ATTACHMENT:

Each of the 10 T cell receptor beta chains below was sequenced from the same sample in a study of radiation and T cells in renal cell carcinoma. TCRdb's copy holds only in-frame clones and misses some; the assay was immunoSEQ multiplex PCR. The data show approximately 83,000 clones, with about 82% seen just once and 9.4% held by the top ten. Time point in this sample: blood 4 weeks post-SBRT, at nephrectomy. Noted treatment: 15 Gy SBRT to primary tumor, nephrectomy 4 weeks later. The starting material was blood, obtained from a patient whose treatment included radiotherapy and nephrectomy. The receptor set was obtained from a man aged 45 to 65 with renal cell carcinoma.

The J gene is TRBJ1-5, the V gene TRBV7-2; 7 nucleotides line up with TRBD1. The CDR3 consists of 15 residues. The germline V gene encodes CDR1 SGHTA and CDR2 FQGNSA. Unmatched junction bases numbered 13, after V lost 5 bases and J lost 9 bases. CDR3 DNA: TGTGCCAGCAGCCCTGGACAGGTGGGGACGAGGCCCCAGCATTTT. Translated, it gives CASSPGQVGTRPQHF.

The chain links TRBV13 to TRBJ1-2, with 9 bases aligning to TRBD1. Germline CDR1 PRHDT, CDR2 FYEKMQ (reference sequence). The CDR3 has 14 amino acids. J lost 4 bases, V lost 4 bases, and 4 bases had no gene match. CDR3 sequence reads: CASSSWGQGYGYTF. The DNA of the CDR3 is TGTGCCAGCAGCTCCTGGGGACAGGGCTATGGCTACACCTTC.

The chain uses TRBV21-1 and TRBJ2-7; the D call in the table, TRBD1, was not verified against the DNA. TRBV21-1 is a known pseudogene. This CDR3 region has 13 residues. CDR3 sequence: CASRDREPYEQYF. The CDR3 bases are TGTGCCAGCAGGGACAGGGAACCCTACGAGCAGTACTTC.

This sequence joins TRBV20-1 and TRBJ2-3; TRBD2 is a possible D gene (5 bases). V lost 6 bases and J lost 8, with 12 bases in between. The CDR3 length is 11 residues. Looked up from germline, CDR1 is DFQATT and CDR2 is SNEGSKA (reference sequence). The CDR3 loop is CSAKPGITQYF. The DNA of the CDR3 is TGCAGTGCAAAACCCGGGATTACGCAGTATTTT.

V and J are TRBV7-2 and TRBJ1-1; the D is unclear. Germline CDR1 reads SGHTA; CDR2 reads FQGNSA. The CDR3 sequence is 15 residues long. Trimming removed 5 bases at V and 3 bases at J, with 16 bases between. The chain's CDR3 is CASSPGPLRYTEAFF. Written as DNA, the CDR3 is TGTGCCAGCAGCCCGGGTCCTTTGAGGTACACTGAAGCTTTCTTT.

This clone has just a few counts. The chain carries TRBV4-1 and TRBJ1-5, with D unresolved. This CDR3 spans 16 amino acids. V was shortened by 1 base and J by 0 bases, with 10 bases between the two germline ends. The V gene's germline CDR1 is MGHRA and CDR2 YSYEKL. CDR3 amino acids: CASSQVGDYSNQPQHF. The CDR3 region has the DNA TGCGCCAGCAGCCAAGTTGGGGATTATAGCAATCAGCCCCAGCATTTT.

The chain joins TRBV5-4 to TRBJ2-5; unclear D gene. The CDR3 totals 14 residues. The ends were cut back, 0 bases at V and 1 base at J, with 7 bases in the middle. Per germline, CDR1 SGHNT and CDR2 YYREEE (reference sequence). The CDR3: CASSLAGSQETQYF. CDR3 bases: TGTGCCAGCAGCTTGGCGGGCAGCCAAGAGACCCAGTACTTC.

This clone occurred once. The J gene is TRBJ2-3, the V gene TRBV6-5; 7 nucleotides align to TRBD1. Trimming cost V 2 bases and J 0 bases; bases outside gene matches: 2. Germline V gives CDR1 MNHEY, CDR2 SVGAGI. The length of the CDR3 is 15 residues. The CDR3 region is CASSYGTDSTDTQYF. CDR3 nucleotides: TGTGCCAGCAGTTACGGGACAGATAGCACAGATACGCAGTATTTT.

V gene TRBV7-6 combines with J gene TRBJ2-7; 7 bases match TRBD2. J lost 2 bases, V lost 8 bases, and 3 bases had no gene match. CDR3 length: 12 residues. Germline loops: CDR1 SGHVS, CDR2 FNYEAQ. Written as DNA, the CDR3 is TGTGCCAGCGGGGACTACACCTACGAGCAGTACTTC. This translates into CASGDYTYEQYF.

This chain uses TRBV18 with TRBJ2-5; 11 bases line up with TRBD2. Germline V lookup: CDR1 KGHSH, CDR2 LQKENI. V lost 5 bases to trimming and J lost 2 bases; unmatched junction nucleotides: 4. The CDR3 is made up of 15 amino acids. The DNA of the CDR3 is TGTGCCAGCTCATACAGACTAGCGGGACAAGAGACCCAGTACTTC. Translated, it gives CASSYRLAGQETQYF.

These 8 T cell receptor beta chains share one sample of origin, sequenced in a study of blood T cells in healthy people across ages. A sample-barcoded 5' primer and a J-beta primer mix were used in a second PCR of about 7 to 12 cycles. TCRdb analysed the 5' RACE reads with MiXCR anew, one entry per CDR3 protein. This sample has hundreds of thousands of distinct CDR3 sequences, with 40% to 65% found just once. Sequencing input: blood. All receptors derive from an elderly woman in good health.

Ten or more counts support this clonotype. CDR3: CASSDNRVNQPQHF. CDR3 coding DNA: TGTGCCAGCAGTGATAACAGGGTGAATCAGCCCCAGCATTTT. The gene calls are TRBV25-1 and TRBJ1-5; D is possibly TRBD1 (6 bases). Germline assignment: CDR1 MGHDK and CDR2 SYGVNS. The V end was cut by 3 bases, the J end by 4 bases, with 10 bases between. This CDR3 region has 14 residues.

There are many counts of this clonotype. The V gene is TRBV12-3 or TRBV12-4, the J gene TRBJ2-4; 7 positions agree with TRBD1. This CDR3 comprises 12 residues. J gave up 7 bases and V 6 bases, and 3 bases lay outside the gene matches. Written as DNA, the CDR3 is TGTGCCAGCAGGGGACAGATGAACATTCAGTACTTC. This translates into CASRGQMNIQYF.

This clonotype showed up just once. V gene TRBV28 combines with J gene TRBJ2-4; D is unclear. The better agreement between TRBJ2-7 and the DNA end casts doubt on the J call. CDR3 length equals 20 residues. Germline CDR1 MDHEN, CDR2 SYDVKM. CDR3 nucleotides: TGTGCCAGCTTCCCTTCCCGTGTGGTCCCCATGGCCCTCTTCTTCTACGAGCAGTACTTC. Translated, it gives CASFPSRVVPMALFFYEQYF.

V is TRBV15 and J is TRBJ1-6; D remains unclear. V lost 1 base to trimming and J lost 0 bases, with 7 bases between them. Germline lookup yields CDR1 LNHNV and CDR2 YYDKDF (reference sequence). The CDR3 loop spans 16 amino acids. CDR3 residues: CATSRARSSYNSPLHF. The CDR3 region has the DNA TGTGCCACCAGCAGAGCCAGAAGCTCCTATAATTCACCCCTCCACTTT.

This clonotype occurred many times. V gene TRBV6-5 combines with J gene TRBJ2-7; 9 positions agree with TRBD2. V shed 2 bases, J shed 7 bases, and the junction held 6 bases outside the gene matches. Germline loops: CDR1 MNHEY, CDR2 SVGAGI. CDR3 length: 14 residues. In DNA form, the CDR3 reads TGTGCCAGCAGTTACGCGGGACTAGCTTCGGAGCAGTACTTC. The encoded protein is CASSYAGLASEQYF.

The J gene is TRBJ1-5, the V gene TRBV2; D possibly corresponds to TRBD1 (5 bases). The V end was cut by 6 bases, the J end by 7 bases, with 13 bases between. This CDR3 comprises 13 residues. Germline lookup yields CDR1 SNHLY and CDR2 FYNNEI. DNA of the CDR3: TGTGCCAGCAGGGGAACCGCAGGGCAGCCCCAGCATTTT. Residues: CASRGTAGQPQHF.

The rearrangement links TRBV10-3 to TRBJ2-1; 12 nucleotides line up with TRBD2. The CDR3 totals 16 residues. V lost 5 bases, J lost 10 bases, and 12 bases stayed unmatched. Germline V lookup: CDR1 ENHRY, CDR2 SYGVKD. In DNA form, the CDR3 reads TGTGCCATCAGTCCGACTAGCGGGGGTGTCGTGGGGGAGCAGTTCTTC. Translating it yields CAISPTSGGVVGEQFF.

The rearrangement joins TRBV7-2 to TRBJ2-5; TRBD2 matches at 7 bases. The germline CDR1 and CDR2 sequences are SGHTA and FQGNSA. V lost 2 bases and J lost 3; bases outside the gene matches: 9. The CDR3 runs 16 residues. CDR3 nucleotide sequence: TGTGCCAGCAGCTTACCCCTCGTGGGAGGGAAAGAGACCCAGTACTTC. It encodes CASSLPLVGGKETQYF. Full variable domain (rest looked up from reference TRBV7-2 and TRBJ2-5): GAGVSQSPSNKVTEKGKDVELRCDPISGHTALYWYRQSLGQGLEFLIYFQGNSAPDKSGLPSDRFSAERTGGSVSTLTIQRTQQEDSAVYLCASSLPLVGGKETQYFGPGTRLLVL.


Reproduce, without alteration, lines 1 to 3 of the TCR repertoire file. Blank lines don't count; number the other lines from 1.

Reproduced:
Each of the 10 T cell receptor beta chains below was sequenced from the same sample in a study of radiation and T cells in renal cell carcinoma. TCRdb's copy holds only in-frame clones and misses some; the assay was immunoSEQ multiplex PCR. The data show approximately 83,000 clones, with about 82% seen just once and 9.4% held by the top ten. Time point in this sample: blood 4 weeks post-SBRT, at nephrectomy. Noted treatment: 15 Gy SBRT to primary tumor, nephrectomy 4 weeks later. The starting material was blood, obtained from a patient whose treatment included radiotherapy and nephrectomy. The receptor set was obtained from a man aged 45 to 65 with renal cell carcinoma.

The J gene is TRBJ1-5, the V gene TRBV7-2; 7 nucleotides line up with TRBD1. The CDR3 consists of 15 residues. The germline V gene encodes CDR1 SGHTA and CDR2 FQGNSA. Unmatched junction bases numbered 13, after V lost 5 bases and J lost 9 bases. CDR3 DNA: TGTGCCAGCAGCCCTGGACAGGTGGGGACGAGGCCCCAGCATTTT. Translated, it gives CASSPGQVGTRPQHF.

The chain links TRBV13 to TRBJ1-2, with 9 bases aligning to TRBD1. Germline CDR1 PRHDT, CDR2 FYEKMQ (reference sequence). The CDR3 has 14 amino acids. J lost 4 bases, V lost 4 bases, and 4 bases had no gene match. CDR3 sequence reads: CASSSWGQGYGYTF. The DNA of the CDR3 is TGTGCCAGCAGCTCCTGGGGACAGGGCTATGGCTACACCTTC.